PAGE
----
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Effect of chronological addition of records to species distribution maps: The case of Tonatia saurophila maresi (Chiroptera, Phyllostomidae) in South America

Aguiar, Ludmilla Moura de Souza, Rosa, Renato Oliveira Lopes, Jones, Gareth, Machado, Ricardo Bomfim
Austral ecology 2015 v.40 no.7 pp. 836-844
Phyllostomidae, biogeography, cerrado, data collection, environmental factors, forests, habitats, models, prediction, principal component analysis, savannas, Amazonia, Brazil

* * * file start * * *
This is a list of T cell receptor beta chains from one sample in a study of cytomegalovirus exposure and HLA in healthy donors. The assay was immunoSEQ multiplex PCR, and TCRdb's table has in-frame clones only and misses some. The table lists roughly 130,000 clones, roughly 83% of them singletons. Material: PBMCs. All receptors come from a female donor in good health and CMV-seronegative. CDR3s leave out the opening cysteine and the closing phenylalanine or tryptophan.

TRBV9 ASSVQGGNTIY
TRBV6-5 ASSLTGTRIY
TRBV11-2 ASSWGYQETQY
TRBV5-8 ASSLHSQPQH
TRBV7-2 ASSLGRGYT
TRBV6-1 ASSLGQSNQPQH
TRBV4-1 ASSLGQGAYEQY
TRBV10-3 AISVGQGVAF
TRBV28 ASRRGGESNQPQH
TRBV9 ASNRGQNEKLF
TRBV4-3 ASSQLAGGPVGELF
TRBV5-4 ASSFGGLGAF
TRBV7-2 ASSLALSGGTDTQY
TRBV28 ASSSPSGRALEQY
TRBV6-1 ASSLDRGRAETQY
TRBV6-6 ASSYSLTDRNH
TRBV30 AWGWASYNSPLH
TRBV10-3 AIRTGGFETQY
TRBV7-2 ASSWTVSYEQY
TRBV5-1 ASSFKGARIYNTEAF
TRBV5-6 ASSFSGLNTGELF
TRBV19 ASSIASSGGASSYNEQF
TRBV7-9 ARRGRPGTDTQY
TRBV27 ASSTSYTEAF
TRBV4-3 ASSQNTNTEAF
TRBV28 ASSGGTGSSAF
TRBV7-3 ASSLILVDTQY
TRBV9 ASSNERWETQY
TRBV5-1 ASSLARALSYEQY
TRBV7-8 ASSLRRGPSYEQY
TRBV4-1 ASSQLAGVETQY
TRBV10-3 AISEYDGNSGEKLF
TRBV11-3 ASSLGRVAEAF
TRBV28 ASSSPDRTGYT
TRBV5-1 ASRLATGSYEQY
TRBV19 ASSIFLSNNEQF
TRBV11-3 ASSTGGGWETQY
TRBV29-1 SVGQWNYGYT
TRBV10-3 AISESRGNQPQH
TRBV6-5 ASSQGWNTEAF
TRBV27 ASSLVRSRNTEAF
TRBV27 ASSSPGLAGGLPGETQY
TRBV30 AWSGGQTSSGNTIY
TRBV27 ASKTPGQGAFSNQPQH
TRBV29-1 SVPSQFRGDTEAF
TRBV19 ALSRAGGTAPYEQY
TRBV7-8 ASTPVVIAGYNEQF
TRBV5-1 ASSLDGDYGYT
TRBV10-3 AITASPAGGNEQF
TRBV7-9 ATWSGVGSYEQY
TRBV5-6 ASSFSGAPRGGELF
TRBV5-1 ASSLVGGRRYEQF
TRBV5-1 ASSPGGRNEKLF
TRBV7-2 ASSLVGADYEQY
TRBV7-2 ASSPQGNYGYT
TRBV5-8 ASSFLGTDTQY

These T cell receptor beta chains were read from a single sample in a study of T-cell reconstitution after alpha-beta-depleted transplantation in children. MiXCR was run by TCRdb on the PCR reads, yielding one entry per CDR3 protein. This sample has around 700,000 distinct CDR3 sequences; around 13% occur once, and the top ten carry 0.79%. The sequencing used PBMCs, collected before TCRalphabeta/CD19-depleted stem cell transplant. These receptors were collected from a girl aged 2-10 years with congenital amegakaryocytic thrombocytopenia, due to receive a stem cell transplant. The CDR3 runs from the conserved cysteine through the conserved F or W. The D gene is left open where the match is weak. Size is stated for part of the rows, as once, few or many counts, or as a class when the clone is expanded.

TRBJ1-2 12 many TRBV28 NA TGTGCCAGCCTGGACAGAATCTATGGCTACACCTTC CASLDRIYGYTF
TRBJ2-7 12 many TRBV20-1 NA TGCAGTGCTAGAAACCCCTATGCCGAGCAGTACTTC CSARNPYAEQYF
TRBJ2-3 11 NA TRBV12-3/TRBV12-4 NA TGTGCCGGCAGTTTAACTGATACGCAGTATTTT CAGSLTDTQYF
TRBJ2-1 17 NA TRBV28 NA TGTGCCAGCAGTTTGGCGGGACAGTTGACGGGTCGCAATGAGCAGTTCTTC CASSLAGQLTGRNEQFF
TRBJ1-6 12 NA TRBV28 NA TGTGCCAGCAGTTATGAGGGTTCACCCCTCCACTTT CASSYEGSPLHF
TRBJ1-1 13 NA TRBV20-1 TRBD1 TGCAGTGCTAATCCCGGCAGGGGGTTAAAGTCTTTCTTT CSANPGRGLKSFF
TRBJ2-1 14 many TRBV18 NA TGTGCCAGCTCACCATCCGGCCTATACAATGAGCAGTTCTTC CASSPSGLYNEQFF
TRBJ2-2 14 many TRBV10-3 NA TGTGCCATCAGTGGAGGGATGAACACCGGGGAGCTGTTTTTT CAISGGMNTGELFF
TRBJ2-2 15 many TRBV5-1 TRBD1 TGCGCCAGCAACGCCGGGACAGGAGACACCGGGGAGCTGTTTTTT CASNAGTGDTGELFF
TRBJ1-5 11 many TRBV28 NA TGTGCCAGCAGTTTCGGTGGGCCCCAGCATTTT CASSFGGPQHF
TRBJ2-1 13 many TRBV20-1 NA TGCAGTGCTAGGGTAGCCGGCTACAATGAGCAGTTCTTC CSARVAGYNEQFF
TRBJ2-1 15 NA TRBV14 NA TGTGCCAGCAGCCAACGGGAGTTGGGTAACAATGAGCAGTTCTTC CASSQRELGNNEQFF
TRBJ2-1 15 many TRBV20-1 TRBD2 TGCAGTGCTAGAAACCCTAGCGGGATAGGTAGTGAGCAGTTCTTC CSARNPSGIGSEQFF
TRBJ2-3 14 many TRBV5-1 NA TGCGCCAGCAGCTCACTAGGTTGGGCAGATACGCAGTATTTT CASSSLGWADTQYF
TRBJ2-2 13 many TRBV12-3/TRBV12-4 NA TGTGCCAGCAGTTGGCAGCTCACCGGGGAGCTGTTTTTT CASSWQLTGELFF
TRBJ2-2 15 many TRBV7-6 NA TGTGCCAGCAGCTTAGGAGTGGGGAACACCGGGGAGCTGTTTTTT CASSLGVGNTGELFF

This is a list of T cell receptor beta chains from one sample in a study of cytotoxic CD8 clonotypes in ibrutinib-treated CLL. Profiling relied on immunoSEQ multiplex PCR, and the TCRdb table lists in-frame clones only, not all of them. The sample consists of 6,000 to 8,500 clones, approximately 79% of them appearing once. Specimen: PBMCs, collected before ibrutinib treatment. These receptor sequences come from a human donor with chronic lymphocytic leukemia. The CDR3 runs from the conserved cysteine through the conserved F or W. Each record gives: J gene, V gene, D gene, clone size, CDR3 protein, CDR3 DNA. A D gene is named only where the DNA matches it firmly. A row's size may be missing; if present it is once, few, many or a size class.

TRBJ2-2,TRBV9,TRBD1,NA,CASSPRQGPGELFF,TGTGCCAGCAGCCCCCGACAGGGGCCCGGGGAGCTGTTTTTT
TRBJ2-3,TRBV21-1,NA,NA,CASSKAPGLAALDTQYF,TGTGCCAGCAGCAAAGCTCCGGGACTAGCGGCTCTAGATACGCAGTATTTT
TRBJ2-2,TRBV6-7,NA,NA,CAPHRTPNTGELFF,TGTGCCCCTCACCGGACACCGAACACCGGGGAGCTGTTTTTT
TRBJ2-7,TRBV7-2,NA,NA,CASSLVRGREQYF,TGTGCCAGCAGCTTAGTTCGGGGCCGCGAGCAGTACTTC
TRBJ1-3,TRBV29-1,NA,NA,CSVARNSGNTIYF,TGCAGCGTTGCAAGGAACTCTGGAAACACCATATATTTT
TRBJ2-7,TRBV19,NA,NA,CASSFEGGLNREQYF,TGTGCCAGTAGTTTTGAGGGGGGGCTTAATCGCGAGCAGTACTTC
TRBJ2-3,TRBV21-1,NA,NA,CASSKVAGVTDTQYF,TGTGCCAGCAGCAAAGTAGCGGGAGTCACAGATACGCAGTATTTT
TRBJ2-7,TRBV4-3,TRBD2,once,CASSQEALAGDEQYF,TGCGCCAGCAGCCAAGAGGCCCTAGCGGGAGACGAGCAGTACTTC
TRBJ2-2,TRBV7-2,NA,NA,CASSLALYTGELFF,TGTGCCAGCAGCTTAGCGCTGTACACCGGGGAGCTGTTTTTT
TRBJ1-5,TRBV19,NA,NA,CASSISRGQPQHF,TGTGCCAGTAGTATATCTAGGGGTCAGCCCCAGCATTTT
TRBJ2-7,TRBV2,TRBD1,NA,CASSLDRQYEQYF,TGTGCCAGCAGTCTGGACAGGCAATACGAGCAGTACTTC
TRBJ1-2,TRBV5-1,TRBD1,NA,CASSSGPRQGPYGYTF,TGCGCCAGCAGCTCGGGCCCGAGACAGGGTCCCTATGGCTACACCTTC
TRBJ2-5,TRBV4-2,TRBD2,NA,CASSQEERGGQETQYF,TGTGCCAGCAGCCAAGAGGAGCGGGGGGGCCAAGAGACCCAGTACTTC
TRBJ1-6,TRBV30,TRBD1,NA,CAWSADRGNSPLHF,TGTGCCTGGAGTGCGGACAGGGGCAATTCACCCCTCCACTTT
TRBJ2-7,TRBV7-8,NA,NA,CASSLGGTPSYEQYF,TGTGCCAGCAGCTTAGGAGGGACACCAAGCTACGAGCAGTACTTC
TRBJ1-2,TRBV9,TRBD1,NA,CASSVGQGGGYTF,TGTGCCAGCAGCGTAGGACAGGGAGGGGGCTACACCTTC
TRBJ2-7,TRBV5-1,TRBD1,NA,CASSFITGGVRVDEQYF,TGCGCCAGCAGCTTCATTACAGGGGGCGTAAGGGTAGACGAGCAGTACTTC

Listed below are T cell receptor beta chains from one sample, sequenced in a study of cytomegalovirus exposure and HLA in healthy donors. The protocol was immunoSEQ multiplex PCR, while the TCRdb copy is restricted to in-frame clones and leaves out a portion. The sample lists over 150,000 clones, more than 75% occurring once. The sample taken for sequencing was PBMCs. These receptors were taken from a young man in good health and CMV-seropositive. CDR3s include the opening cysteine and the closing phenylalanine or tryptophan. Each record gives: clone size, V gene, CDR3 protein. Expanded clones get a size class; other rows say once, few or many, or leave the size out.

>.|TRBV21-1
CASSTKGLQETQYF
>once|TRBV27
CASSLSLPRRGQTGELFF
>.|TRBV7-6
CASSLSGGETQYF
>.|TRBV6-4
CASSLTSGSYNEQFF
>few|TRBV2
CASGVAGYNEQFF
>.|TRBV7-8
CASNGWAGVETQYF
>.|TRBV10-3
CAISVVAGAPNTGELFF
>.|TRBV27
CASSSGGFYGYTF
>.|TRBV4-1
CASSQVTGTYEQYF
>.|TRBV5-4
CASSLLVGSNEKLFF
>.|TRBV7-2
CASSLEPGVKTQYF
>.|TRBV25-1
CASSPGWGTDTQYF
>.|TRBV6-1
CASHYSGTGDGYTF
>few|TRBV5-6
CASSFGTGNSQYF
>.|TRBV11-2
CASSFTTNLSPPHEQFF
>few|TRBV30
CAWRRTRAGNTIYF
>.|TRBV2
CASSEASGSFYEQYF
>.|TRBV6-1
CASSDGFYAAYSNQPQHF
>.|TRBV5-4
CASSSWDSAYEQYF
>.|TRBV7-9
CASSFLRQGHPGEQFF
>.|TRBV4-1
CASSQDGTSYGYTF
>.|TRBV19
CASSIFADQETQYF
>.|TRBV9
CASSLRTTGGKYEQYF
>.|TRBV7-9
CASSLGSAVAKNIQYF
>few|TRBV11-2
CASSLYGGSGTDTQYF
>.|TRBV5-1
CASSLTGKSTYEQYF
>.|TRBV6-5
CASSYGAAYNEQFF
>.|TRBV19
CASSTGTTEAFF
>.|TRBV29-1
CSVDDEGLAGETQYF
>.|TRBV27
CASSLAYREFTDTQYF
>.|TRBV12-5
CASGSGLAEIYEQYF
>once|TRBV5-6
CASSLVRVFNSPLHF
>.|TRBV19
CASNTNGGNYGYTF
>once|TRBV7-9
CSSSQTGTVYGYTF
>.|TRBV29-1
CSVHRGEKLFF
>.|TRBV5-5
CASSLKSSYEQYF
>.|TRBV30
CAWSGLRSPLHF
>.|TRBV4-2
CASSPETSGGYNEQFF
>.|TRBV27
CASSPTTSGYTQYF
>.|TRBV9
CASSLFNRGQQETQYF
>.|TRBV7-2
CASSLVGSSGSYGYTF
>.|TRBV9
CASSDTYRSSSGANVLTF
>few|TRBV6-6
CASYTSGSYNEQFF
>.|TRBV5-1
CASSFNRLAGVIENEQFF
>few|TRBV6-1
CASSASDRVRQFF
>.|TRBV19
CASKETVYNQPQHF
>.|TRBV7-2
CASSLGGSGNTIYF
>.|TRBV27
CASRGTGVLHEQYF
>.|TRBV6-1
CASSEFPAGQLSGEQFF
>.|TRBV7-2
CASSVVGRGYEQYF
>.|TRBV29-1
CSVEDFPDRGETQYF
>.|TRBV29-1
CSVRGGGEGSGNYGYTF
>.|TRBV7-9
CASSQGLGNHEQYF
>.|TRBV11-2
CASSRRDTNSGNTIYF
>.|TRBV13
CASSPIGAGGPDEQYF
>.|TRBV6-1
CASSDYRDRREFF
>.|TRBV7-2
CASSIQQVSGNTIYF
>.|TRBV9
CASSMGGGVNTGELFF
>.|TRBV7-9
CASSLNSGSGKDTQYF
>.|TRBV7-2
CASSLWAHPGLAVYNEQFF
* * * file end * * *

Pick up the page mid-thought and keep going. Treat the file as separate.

Ecological niche models have become very popular for analysing the potential distribution of species. Nevertheless, models are strongly influenced by many factors, such as spatial resolution, environmental variables and the quality of distribution records. In this paper, we evaluated how ecological niche models changed with the addition of records accumulated over four decades. Our model species was the stripe‐headed round‐eared bat (Tonatia saurophila). Thus, with data organized in chronological order, we could observe how the models changed in predicting distributions over time in comparison with all known point locations. We tested if partial models could predict the occurrence of new unpublished records for savannah areas in central Brazil, considering that the species is typically associated with forest environments. Our results indicate a high omission rate for models built with point localities from the 1970s and 1980s (58.5% and 50.0% of all known points respectively), and predicted that the species could occur in central Brazil. Although T. saurophila has indeed been recorded recently in central Brazil, it was found in places different from those predicted by the models using these restricted earlier data. Nevertheless, the environmental suitability of such areas is significantly different from sites largely described in earlier records from the Amazonia region, as shown by principal components analysis. We argue that populations of T. saurophila that occupy open habitats in central South America (including Caatinga, Cerrado, Chaco and semi‐deciduous interior forests) deserve further study at the genetic level to determine if bats in these very different habitats are taxonomically distinct from Amazonian populations. Our results also suggest that models based on very limited datasets for species occurrence can lead conservationists or decision makers to wrong conclusions.